Tuesday, February 21, 2012

Why is my biodegradable floss packaged in petrochemicals?

It's probably not a question that plagues you late at night but the short answer is the US government. A few weeks ago I wrote about my floss of choice. It's made of silk, which makes it nontoxic, renewable and biodegradable. That rose the question of why its so seemingly eco-minded manufacturers would package it in a plastic cartridge, so I shot off an email to Radius and here's their response:

The FDA considers floss a medical device and because of that they require anything that is sold in drug stores to be packaged in a plastic container. Since our products are sold in both drug stores and natural product stores we must abide by that law. We have considered creating alternative packaging for the natural product industry but since we also sell in drug stores we cannot have an entire cardboard container until the laws are changed.

I guess plastic packaging is one way to keep things sterile. And if it's plant-derived plastic that'll get shuffled into an indefinite recycling loop, then there's nothing technically keeping it from being zero-impact. But most plastics are still petroleum-derived, with Coke's PlantBottle as one highly visible (and recent) exception.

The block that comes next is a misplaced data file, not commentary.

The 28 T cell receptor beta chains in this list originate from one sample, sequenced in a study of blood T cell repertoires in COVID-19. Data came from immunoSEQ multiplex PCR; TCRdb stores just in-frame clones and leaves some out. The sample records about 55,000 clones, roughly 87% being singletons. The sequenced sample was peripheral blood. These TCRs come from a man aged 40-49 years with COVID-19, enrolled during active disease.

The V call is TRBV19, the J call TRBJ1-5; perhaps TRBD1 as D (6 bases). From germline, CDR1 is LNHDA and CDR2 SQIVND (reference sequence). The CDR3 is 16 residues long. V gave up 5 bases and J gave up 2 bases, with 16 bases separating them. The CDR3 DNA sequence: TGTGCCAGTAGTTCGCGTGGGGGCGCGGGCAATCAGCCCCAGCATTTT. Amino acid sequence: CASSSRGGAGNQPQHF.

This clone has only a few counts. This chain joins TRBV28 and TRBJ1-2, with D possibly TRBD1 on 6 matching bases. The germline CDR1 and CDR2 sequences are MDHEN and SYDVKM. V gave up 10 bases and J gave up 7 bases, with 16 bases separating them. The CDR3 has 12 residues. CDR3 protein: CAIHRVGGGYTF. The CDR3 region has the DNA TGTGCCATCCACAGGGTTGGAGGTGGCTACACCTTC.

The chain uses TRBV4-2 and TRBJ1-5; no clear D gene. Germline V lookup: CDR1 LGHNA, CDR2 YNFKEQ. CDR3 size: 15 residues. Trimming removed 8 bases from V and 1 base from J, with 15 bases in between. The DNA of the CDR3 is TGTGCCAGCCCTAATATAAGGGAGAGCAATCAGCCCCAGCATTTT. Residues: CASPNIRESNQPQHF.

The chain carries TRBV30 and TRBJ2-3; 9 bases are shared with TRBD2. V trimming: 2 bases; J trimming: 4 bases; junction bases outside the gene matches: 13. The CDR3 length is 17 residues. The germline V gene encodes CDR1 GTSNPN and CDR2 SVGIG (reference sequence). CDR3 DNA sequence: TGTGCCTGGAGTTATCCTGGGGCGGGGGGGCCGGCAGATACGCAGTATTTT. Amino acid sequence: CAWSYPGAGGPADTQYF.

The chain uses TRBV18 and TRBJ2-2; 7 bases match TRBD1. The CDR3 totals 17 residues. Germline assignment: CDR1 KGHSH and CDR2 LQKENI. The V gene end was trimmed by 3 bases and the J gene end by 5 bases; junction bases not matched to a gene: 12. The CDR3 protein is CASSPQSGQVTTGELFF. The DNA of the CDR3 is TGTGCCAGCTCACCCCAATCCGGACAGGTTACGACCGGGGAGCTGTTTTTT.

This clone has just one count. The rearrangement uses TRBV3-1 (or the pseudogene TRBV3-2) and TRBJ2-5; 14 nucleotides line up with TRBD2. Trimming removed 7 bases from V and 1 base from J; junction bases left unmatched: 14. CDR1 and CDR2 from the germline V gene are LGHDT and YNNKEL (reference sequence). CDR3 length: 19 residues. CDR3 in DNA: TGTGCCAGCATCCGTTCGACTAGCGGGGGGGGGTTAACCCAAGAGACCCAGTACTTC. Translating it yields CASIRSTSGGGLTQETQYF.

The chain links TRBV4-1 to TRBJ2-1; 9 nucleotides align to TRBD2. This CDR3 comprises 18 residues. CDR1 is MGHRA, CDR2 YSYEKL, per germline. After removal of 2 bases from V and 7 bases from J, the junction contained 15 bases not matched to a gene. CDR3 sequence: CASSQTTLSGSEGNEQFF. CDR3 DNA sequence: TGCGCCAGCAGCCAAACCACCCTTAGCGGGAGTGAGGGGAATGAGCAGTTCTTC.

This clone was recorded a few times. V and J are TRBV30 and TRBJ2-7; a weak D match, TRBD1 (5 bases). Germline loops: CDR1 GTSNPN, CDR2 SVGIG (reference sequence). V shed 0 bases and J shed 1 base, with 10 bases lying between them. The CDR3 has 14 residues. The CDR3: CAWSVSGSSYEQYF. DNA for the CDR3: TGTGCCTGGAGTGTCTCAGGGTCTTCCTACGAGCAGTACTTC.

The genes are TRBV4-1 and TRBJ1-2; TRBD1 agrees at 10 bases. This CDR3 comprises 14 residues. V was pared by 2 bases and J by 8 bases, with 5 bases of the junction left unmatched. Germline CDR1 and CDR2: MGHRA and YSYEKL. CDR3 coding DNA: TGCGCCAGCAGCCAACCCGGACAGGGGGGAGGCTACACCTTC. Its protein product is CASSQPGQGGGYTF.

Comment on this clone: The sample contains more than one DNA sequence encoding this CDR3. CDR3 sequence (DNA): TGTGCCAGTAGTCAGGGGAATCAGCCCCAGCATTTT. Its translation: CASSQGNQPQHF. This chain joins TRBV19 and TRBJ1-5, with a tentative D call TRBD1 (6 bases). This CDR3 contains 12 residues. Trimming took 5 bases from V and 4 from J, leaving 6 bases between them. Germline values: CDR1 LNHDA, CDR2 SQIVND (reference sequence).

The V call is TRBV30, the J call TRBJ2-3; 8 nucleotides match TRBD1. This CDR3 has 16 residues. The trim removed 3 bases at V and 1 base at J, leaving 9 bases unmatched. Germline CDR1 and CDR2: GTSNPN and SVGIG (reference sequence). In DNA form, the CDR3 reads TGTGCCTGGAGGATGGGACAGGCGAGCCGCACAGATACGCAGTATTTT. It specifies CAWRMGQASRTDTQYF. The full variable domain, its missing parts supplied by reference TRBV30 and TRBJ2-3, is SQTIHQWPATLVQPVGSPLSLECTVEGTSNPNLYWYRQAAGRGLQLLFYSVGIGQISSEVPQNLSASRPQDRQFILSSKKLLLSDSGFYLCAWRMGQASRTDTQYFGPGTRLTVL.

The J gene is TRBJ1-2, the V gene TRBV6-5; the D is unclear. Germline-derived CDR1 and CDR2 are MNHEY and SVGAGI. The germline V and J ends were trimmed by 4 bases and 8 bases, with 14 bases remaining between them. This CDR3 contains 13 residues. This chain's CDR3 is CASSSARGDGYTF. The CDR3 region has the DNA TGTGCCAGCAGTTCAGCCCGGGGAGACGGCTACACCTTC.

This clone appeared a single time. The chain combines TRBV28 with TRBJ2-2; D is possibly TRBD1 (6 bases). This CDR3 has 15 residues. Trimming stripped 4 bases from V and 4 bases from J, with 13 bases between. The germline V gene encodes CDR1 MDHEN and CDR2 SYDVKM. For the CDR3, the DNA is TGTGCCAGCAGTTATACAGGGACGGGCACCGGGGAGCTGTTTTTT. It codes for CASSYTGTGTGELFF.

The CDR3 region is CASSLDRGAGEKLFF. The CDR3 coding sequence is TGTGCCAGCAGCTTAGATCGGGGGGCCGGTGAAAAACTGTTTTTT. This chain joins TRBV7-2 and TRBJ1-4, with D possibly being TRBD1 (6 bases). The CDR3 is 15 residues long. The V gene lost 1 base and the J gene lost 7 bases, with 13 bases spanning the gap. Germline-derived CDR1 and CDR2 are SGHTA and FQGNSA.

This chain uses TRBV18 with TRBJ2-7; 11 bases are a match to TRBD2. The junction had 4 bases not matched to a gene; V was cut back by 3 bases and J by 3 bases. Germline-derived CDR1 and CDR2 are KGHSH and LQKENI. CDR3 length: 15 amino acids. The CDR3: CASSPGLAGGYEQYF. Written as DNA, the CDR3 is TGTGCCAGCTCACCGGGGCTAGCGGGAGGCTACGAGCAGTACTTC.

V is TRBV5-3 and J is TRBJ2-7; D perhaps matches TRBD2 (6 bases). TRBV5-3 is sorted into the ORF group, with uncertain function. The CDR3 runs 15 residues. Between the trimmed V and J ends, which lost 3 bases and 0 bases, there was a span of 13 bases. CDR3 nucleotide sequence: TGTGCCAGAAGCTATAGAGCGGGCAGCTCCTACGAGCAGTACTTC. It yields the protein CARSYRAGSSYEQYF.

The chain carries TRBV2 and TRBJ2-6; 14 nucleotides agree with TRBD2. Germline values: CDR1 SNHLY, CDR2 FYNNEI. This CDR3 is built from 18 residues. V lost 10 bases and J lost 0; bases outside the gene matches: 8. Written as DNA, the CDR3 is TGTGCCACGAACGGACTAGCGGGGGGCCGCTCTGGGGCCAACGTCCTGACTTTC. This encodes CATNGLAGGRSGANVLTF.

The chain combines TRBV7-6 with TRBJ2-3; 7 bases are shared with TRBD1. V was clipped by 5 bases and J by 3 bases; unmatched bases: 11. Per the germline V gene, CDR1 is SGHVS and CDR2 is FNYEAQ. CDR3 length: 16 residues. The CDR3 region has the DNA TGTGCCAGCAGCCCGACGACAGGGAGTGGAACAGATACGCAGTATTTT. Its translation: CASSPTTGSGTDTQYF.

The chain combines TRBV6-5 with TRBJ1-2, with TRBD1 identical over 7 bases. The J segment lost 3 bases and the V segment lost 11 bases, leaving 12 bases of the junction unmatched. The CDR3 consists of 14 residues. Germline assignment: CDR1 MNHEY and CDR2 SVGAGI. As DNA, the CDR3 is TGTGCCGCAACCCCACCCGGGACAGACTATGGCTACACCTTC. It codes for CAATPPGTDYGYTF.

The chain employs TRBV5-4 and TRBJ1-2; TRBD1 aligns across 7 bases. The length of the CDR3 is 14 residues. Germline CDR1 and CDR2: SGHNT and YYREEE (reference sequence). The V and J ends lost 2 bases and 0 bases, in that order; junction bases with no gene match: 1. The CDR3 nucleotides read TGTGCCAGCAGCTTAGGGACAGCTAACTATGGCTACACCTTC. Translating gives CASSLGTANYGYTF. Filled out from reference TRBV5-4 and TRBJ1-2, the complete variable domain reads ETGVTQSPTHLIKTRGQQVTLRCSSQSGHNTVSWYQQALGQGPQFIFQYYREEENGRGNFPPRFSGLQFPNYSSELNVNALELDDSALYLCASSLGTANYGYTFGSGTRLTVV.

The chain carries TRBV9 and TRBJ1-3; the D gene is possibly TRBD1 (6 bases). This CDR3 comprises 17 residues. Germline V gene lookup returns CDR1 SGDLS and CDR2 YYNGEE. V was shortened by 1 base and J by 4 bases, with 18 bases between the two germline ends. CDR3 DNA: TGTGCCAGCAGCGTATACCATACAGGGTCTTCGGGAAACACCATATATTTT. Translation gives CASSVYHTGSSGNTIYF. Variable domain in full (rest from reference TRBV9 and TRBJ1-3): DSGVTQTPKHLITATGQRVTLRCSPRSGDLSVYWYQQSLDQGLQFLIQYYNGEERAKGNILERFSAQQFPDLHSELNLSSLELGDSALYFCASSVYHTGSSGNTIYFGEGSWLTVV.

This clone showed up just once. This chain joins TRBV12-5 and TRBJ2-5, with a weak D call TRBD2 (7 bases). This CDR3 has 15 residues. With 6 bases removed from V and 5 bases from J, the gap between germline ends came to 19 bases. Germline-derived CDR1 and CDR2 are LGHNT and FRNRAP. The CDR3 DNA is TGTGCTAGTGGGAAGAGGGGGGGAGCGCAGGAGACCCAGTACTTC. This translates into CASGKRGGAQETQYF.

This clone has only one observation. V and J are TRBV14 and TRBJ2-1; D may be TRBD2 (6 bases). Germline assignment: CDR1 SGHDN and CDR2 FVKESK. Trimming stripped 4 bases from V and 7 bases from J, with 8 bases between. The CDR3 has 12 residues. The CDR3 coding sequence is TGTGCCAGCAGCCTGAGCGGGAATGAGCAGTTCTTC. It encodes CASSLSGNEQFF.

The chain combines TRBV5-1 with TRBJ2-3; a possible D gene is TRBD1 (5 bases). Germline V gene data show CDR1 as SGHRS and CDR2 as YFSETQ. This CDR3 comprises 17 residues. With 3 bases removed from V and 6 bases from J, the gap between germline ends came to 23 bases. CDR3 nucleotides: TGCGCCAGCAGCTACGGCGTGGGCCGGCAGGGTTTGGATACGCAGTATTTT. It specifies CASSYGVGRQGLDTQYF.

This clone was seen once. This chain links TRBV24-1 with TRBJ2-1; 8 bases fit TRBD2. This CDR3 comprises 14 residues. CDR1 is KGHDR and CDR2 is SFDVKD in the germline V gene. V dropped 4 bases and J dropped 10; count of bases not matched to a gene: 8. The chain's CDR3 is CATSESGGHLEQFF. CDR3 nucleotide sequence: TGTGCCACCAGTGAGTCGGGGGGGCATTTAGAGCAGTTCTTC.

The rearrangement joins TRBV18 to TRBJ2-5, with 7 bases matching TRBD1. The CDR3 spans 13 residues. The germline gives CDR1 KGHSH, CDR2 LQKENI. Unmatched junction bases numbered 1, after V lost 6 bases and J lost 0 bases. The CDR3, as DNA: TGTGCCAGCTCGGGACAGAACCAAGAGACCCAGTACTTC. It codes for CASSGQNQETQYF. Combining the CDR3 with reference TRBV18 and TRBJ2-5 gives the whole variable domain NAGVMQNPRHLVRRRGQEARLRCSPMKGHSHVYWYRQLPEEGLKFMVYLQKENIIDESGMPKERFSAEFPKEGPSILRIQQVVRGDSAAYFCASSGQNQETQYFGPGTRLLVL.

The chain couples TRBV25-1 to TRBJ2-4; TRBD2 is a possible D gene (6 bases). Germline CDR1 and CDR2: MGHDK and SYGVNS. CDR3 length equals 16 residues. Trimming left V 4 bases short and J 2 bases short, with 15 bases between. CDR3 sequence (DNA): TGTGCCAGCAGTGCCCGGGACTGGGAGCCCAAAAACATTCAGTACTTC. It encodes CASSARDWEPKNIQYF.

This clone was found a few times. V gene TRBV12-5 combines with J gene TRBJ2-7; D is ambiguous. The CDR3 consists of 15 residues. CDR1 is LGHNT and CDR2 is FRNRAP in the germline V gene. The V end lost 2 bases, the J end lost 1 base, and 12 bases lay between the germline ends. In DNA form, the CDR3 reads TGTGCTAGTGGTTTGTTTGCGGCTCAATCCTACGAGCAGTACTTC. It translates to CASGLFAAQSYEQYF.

Is plastic really protecting me from my floss? It certainly can't be the first time the FDA's been off the mark. The typical tale is that regulations impede entrepreneurship yet are instrumental in protecting public health. I wonder to what extent regulation is impeding ecological sustainability.

1 comment:

  1. I, for one, question Radius's claim (which also appears in their online FAQ) that "the FDA made me do it." Eco-denT's floss (unfortunately spun from nylon) is sold in a cardboard case. If they can do it why can't Radius? Let's all email them and push the issue.

    Thanks for your post! :)